Quebec students are on strike. The province with the lowest tuition fees is where the students are the most militant in opposition to rising costs of higher education.

Is it the Quebec difference at work? Yes, though elsewhere in Canada people have done important work setting out the problems facing students, and the public education system at the post secondary level of colleges and universities.

The analysis of how students have been getting shafted has been done regularly and well by the Canadian Federation of Students. The Canadian Association of University Teachers has demonstrated that today’s students pay more than any other previous generation for education. Marc Lee of the Canadian Centre for Policy Alternatives has shown how the B.C. government has increased taxes on students — which in a public education system is what tuition fees amount to — while reducing taxes for the wealthy.

Quebec students are in the streets because Liberal Premier Jean Charest’s government wanted to transform student grants into loans. What was supposed to be scholarship money for living costs, becomes a form of future obligation to pay, much like an indentured service. Go to university, and then go into hock to the bank for the foreseeable future.

A grant is a form of transfer payment; the money comes out of taxes paid to the province. The amounts received by students go into rent, food, transport, books and discretionary expenses, as well as tuition. In other words, it goes straight back whence it came: grants go from citizens paying taxes (including students) to students, and then back to the community, and then the cycle begins again.

The main point is that students age. University days last about four years, then the full-time labour market beckons. Those who receive grants become in time those who contribute more to the taxes that fund students.

By transforming grants into loans, the province of Quebec is staging a hold up of the current generation of students. They get to pay twice — once up front, and once again in interest on loans. Previously, Quebec was giving grants, in full confidence that this student generation would contribute more later through taxes to the next one.

The new way of funding education is intergenerational theft. The generation ahead of the current student generation steals from the young. This has been going on across Canada for at least a decade. Quebec has been protected by a tuition freeze won after the last student strike in 1991. In fact the grant system in Quebec was a product of yet an earlier student strike.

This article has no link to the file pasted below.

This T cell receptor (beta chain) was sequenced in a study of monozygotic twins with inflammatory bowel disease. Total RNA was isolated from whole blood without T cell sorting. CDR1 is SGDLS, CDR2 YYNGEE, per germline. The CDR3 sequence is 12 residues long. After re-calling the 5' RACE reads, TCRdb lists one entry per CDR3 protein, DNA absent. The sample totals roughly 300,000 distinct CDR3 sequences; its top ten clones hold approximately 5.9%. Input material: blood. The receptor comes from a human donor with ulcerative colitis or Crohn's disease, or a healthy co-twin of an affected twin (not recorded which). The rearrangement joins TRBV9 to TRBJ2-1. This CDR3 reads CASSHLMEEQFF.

Quebec student associations have calculated that for each $5,000 in financial aid, students used to get a little more than one-half in scholarships ($2,600). With what is being proposed, the grant portion would fall to $300, leaving loans of $4,700 to make up the difference. Under its new regime, students could go into debt up to $8,000 per year, thanks to higher loan ceilings.

The Quebec Liberal government supports the same income contingent loan scheme favoured by the (Bob) Rae Commission in Ontario, and pioneered in Britain under Tony Blair. Students would repay loans according to the amount of income earned. This is supposed to be fair: no income, no repayment.

Student associations have been quick to understand that wealthy families can help out with debt repayment more easily than poor families. Therefore, when loans replace grants, it the poor who lose access to education, and society that loses something of the contribution of those denied the possibility of furthering their formal education.

Quebec students are striking for a just society, one where there is solidarity between the generations. They are also mounting an effective defence of public education.

The new model for building the University is through corporate funding tied to private purposes, and tuition fee increases funded by student loans. The logic is that education increases income potential, so the students can afford to take on debt and corporate money is needed because governments are financially strapped.

This logic is false. Governments can more easily carry the cost of debt than individual students, and corporations should be paying taxes not giving grants to universities for services rendered.

Corporate money overwhelms the independent research that justifies having a university in the first place. Student debt distorts educational choices and weakens the educational experience as students take on cheap labour jobs to avoid taking on more loans.

Not only do Quebec students have a better understanding of their society than does the Charest government, they are mobilized to defend it, while the premier is doing his best to undermine what is best about it. This student strike action deserves widespread study and emulation.

Duncan Cameron

Duncan Cameron

Born in Victoria B.C. in 1944, Duncan now lives in Vancouver. Following graduation from the University of Alberta he joined the Department of Finance (Ottawa) in 1966 and was financial advisor to the...